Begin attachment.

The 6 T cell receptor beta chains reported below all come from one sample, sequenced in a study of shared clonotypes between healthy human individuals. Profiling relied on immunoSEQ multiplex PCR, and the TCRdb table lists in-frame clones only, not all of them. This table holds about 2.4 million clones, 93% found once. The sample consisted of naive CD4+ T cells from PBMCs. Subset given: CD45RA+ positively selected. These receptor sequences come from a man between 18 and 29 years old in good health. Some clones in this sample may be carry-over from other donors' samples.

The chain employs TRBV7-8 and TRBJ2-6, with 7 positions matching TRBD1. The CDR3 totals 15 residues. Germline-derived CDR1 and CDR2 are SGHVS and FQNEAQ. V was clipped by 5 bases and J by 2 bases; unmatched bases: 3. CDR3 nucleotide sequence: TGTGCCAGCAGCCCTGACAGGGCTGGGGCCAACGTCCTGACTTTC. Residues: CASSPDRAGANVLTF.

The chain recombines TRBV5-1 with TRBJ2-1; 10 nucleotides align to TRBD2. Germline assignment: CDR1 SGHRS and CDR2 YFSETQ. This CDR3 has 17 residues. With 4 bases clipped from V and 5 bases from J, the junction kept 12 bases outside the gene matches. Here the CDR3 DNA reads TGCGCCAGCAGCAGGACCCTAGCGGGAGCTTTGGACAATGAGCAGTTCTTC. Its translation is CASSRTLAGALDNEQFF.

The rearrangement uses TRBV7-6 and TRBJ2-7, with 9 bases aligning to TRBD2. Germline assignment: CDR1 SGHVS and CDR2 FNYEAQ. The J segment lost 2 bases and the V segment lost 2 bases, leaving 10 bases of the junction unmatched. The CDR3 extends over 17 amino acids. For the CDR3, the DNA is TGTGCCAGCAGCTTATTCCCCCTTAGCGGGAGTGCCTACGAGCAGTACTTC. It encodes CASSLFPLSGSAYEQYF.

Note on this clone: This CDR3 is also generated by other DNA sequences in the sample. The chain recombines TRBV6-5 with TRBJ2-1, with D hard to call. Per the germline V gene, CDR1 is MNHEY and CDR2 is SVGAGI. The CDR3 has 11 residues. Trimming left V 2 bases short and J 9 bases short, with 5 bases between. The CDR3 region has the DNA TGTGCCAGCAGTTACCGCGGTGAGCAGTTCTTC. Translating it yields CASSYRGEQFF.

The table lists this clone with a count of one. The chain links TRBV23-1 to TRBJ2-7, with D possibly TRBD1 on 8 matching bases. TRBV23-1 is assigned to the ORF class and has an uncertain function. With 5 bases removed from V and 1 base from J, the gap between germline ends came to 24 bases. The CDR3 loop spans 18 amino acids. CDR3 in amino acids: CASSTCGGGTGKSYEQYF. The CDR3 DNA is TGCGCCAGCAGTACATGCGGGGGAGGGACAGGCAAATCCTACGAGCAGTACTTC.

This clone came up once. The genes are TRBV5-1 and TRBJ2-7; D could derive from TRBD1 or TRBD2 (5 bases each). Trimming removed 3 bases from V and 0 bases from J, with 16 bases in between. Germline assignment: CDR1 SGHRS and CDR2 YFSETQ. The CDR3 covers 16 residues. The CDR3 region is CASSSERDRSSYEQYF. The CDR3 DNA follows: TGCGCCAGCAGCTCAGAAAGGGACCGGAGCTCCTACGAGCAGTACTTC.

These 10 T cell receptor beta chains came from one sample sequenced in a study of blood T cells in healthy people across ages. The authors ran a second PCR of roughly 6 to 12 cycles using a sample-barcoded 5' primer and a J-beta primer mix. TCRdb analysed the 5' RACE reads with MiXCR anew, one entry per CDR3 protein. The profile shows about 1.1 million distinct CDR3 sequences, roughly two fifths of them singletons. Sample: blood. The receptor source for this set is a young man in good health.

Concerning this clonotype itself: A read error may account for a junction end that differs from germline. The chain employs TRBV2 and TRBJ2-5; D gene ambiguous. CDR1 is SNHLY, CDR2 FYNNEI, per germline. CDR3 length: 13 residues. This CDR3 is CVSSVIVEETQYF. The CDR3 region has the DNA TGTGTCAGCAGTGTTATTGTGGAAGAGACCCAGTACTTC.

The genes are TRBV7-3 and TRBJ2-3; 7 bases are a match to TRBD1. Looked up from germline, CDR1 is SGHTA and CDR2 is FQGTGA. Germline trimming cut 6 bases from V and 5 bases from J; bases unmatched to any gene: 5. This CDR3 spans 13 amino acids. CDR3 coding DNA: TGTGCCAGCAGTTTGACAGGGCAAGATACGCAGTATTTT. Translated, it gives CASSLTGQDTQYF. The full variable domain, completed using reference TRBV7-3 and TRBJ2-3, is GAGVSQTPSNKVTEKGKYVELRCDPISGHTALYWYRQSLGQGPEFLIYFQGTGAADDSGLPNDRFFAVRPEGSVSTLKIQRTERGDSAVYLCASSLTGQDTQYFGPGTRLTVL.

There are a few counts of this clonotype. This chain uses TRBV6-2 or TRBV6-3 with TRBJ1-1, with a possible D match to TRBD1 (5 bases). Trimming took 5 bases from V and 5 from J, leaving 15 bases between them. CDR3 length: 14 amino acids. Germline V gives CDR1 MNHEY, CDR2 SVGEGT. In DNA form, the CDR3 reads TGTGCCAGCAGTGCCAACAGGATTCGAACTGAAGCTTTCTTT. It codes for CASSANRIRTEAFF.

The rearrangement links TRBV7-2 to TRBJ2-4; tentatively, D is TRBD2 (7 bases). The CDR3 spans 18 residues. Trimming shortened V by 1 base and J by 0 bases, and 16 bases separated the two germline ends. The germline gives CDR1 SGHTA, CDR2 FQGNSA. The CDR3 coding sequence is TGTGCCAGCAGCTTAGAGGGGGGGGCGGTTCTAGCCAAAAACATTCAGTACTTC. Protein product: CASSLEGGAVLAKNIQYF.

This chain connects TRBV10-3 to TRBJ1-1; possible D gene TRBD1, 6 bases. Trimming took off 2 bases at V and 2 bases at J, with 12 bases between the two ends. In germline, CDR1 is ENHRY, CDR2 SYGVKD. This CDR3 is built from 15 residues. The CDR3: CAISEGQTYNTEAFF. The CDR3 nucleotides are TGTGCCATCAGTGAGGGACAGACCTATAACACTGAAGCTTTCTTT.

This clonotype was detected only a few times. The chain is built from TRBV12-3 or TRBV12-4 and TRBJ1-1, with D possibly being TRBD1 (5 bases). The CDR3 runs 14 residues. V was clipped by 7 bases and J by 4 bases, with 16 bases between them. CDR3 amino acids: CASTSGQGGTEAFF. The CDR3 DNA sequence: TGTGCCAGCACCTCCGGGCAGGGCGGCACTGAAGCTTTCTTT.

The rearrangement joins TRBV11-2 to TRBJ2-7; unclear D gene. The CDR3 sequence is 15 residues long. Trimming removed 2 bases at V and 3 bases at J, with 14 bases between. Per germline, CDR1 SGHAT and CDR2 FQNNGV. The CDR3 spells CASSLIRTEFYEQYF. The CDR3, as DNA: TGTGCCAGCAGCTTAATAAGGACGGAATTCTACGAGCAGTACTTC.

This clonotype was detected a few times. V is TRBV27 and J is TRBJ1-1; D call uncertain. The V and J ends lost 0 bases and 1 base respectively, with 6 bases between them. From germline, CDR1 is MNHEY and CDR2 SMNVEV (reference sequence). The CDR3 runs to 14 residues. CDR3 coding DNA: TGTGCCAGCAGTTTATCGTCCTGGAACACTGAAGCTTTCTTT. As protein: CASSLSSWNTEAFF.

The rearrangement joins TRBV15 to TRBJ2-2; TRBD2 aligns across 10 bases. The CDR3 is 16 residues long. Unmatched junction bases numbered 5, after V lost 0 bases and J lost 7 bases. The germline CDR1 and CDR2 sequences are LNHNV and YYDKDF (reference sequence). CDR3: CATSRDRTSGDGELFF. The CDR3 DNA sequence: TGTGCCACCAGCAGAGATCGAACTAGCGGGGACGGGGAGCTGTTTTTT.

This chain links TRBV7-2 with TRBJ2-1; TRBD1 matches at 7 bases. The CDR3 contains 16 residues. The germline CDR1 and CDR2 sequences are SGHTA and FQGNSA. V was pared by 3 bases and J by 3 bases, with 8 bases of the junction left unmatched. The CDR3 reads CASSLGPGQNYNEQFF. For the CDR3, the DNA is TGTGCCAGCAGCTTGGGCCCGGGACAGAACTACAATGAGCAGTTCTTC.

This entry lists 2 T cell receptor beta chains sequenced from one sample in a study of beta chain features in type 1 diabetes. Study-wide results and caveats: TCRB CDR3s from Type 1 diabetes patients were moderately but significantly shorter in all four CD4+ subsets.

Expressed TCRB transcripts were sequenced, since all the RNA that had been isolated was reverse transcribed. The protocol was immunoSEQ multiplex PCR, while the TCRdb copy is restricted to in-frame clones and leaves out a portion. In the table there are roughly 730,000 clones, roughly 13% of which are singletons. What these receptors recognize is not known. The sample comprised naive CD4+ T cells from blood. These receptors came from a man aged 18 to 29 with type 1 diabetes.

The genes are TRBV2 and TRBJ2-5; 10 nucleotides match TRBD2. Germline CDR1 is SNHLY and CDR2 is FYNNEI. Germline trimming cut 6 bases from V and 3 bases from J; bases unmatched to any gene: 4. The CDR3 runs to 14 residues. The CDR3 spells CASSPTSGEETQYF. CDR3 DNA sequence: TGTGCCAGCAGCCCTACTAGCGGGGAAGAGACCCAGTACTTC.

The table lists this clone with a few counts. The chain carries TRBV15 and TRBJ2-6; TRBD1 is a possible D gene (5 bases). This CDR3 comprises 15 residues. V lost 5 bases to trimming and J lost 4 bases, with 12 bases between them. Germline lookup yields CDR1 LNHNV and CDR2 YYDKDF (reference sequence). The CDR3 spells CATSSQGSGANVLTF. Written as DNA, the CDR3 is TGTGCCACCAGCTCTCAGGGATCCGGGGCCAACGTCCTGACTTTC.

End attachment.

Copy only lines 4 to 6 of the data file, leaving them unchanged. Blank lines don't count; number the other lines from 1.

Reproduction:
The rearrangement uses TRBV7-6 and TRBJ2-7, with 9 bases aligning to TRBD2. Germline assignment: CDR1 SGHVS and CDR2 FNYEAQ. The J segment lost 2 bases and the V segment lost 2 bases, leaving 10 bases of the junction unmatched. The CDR3 extends over 17 amino acids. For the CDR3, the DNA is TGTGCCAGCAGCTTATTCCCCCTTAGCGGGAGTGCCTACGAGCAGTACTTC. It encodes CASSLFPLSGSAYEQYF.

Note on this clone: This CDR3 is also generated by other DNA sequences in the sample. The chain recombines TRBV6-5 with TRBJ2-1, with D hard to call. Per the germline V gene, CDR1 is MNHEY and CDR2 is SVGAGI. The CDR3 has 11 residues. Trimming left V 2 bases short and J 9 bases short, with 5 bases between. The CDR3 region has the DNA TGTGCCAGCAGTTACCGCGGTGAGCAGTTCTTC. Translating it yields CASSYRGEQFF.

The table lists this clone with a count of one. The chain links TRBV23-1 to TRBJ2-7, with D possibly TRBD1 on 8 matching bases. TRBV23-1 is assigned to the ORF class and has an uncertain function. With 5 bases removed from V and 1 base from J, the gap between germline ends came to 24 bases. The CDR3 loop spans 18 amino acids. CDR3 in amino acids: CASSTCGGGTGKSYEQYF. The CDR3 DNA is TGCGCCAGCAGTACATGCGGGGGAGGGACAGGCAAATCCTACGAGCAGTACTTC.